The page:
The first core principal of compensation management is stop de-motivating.

by on June 26, 2009 · 0 Comment POSTED IN: HR Info Center

Make your compensation management about job improvement, not rewards for doing a “nasty” job

Herzberg’s advice about compensation and management was very simple. If you want somebody to do a good job, give them a good job to do.

In many cases, we try to attack poor job design with a rewards based compensation management strategy , paying people to overcome it. It often kind of — I call it paying somebody to be the sanitary engineer, the garbage collector, if you will. And we often view most of our jobs that way. Well, it’s not a good job, so we’ve got to pay people to overcome it.

Back up and think about how you can make it a good job. How could you design that so that the work would be meaningful, so that they could understand what they’re trying to do and how that leads to the success of the organization.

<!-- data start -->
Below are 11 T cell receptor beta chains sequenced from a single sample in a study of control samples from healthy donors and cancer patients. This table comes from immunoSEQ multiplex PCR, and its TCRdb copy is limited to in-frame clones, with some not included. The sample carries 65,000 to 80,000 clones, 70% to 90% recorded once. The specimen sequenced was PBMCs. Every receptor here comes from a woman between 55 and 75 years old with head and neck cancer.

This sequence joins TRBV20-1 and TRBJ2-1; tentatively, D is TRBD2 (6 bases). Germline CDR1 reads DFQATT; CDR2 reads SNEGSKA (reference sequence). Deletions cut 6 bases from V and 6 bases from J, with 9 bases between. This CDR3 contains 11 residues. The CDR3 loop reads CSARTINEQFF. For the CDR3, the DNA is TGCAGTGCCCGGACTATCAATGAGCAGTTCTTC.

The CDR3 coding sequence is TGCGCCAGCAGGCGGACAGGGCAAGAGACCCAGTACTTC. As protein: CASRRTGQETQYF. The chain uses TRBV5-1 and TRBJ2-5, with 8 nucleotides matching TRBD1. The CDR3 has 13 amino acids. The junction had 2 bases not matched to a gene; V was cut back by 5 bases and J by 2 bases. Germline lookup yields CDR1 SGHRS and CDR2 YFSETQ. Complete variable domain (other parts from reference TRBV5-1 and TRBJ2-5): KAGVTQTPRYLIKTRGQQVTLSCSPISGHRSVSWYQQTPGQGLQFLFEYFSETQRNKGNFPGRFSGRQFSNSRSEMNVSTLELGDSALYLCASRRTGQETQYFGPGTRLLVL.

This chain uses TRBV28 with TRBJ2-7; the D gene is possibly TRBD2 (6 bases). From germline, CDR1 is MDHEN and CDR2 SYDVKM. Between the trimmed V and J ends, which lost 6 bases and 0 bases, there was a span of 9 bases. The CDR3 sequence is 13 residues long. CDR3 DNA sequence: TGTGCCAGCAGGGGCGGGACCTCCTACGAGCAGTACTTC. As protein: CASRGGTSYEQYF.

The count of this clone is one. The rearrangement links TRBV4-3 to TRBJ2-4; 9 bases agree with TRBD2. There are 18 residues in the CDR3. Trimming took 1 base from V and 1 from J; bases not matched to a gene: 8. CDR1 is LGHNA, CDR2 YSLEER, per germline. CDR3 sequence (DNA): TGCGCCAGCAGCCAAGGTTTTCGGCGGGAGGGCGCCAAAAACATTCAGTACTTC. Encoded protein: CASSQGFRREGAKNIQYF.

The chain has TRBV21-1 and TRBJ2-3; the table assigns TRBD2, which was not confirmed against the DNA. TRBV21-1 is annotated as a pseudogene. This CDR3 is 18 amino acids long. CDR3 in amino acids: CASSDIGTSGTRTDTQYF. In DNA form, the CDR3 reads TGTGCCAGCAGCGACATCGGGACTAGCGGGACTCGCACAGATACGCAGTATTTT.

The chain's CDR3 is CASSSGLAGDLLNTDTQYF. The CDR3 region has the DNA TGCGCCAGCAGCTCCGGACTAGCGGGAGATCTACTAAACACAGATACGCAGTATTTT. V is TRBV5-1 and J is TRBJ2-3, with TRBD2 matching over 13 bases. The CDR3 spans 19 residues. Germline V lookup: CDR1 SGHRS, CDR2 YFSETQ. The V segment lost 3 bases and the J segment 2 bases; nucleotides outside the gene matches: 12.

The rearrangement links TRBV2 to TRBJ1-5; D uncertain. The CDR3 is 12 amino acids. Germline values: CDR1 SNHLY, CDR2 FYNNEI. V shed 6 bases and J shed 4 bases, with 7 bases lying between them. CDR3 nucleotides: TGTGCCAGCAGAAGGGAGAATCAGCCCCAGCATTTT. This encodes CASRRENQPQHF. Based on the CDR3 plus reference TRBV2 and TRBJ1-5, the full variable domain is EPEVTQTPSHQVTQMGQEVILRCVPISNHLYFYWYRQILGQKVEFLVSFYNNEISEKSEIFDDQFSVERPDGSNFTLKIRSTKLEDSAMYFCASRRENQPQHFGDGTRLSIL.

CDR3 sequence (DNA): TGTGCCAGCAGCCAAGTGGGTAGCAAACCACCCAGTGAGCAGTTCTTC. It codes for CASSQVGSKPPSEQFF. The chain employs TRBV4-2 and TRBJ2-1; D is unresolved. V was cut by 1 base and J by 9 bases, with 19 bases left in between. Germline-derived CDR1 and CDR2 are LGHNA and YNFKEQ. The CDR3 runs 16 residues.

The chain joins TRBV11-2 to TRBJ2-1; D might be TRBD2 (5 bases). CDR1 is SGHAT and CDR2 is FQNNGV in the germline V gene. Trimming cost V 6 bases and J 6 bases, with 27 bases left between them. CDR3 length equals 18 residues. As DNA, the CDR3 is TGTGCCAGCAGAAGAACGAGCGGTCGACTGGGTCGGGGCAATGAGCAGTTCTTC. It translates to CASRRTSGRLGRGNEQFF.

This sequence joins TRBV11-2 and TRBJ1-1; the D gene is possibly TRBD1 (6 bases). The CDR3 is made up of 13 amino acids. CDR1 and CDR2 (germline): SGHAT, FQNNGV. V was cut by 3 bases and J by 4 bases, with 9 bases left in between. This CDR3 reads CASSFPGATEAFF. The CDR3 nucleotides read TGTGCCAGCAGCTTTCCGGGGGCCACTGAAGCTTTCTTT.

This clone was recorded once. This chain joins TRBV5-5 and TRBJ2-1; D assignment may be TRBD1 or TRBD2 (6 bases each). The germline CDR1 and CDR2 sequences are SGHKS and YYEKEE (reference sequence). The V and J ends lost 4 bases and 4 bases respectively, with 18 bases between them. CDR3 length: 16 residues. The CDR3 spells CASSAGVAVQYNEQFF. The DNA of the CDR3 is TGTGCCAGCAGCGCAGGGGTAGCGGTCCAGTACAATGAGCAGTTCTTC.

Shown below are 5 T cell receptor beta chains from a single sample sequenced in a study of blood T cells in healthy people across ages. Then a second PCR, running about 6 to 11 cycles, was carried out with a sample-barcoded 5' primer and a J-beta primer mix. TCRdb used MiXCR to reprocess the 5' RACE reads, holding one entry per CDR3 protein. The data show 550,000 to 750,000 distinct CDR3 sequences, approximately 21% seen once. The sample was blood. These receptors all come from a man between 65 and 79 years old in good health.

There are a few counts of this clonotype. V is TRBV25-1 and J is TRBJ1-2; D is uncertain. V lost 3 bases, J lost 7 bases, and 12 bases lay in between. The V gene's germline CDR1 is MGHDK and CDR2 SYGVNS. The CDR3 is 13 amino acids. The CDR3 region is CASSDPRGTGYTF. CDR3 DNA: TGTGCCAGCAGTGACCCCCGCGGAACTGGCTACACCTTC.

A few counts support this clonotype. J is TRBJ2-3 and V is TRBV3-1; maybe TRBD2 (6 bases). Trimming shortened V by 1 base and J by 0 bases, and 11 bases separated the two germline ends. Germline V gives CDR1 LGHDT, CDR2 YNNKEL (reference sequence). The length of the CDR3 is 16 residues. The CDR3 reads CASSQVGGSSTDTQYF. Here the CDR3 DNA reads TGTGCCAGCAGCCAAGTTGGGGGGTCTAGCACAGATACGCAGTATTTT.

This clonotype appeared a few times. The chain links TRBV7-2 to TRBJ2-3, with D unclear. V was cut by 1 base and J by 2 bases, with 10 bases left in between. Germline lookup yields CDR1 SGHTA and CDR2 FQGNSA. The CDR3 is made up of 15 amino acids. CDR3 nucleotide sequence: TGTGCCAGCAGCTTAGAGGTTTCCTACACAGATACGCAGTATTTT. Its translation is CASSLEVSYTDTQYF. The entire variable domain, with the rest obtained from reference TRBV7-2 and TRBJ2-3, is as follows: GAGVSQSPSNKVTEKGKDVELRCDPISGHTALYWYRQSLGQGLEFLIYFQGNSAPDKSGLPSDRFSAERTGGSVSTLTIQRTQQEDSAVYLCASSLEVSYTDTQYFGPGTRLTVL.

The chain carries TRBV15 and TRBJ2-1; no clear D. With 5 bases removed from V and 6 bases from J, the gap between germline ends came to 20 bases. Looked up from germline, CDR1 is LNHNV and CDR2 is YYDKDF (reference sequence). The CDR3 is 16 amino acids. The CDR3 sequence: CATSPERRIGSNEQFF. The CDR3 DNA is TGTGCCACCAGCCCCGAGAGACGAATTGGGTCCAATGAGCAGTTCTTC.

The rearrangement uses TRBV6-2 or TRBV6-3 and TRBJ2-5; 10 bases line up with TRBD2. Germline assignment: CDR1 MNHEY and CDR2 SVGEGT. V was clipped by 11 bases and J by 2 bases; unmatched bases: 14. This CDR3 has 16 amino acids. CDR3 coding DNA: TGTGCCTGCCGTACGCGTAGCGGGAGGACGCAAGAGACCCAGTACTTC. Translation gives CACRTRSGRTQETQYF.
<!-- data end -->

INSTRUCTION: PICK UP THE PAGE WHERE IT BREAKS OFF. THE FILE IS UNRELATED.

Focus on the job design not on compensation management, in terms of the — before you ever get to the rewards, what’s the way to really make this job meaningful? Because otherwise, you know, either though you’re paying for it, they still may detest the job in terms of what’s out there.

Focus on how do I build intrinsic motivation in the world into the job? If I can do that often, I can overcome a lot of the issues that I’m trying to overcome with compensation management and incentive compensation, by focusing on just ways to make them more intrinsically motivated.

Edited remarks from the Rapid Learning Institute webinar: “How to Avoid Incentive Pay Plan Disasters” by Steve Player

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